If a user were logged on with administrative user rights, an attacker who successfully exploited this vulnerability could take complete control of an affected system. An attacker could then install programs; view, change, or delete data; or create new accounts with full user rights. Users whose accounts are configured to have fewer user rights on the system could be less affected than users who operate with administrative user rights.

What causes the vulnerability?
When Office opens a specially crafted Office file and parses a malformed property, it may corrupt system memory in such a way that an attacker could execute arbitrary code.

What might an attacker use the vulnerability to do?
An attacker who successfully exploited this vulnerability could cause arbitrary code to run with the privileges of the user who opened the file.

How could an attacker exploit the vulnerability?
In a Web-based attack scenario, an attacker could host a Web site that contains a Web page that is used to exploit this vulnerability. In addition, compromised Web sites and Web sites that accept or host user-provided content or advertisements could contain specially crafted content that could exploit this vulnerability. In all cases, however, an attacker would have no way to force users to visit these Web sites. Instead, an attacker would have to persuade users to visit the Web site, typically by getting them to click a link in an e-mail message or instant messenger message that takes users to the attacker's Web site.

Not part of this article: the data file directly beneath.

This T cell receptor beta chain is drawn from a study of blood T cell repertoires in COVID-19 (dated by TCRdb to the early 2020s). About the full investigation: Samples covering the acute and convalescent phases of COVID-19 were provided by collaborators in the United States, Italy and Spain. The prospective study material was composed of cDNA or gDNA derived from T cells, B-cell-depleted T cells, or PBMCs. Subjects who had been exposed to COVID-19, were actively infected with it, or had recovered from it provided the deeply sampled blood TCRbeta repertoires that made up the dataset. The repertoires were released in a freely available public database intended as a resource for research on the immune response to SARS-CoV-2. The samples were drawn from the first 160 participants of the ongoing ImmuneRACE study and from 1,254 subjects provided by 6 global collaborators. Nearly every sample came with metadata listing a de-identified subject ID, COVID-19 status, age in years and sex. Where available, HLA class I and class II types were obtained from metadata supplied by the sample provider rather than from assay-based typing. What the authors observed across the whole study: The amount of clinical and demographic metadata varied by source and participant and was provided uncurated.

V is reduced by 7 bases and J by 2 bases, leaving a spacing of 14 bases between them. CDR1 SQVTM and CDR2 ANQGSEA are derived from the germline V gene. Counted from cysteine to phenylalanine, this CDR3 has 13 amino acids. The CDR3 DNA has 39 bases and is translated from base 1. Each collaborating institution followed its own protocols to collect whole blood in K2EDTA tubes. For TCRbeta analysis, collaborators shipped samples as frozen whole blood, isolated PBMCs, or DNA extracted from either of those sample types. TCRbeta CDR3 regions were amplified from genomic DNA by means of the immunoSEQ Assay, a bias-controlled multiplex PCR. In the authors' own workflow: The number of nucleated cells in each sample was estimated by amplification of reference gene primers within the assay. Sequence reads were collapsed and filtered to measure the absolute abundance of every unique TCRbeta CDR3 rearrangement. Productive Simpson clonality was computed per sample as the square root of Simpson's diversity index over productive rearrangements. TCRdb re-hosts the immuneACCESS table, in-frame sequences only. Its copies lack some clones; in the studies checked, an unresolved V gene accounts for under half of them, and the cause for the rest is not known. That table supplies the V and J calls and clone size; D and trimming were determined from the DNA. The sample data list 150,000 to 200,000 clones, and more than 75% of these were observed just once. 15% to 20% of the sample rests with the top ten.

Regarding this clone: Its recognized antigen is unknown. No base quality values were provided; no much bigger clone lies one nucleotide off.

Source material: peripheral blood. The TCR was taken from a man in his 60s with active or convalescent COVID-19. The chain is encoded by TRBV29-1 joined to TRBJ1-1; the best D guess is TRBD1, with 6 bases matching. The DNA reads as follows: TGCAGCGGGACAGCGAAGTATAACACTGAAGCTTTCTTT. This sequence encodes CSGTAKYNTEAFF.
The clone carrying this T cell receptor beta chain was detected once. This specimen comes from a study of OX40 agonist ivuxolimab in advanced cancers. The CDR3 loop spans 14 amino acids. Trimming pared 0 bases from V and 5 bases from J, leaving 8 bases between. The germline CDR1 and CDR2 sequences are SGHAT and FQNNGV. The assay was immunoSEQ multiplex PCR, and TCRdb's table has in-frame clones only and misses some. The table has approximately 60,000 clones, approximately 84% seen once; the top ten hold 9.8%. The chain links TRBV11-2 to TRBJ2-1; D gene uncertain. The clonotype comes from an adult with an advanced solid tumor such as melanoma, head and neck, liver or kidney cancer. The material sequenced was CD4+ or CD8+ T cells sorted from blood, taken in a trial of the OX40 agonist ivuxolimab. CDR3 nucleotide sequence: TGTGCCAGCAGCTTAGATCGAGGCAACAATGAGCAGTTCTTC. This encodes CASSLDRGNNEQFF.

In an e-mail attack scenario, an attacker could exploit the vulnerability by sending a specially-crafted file to the user and by persuading the user to open the file.

What systems are primarily at risk from the vulnerability?
Workstations and terminal servers are primarily at risk. Servers could be at more risk if users who have sufficient administrative permissions are given the ability to log on to servers and to run programs. However, best practices strongly discourage allowing this.

What does the update do?
The update removes the vulnerability by modifying the way that Office parses the length of a record before it passes the message to the allocated buffer.

When this security bulletin was issued, had this vulnerability been publicly disclosed?
No. Microsoft received information about this vulnerability through responsible disclosure. Microsoft had not received any information to indicate that this vulnerability had been publicly disclosed when this security bulletin was originally issued. This security bulletin addresses the privately disclosed vulnerability as well as additional issues discovered through internal investigations.

When this security bulletin was issued, had Microsoft received any reports that this vulnerability was being exploited?
No. Microsoft had not received any information to indicate that this vulnerability had been publicly used to attack customers and had not seen any examples of proof of concept code published when this security bulletin was originally issued.

Revisions:


V1.0 (July 11, 2006): Bulletin published.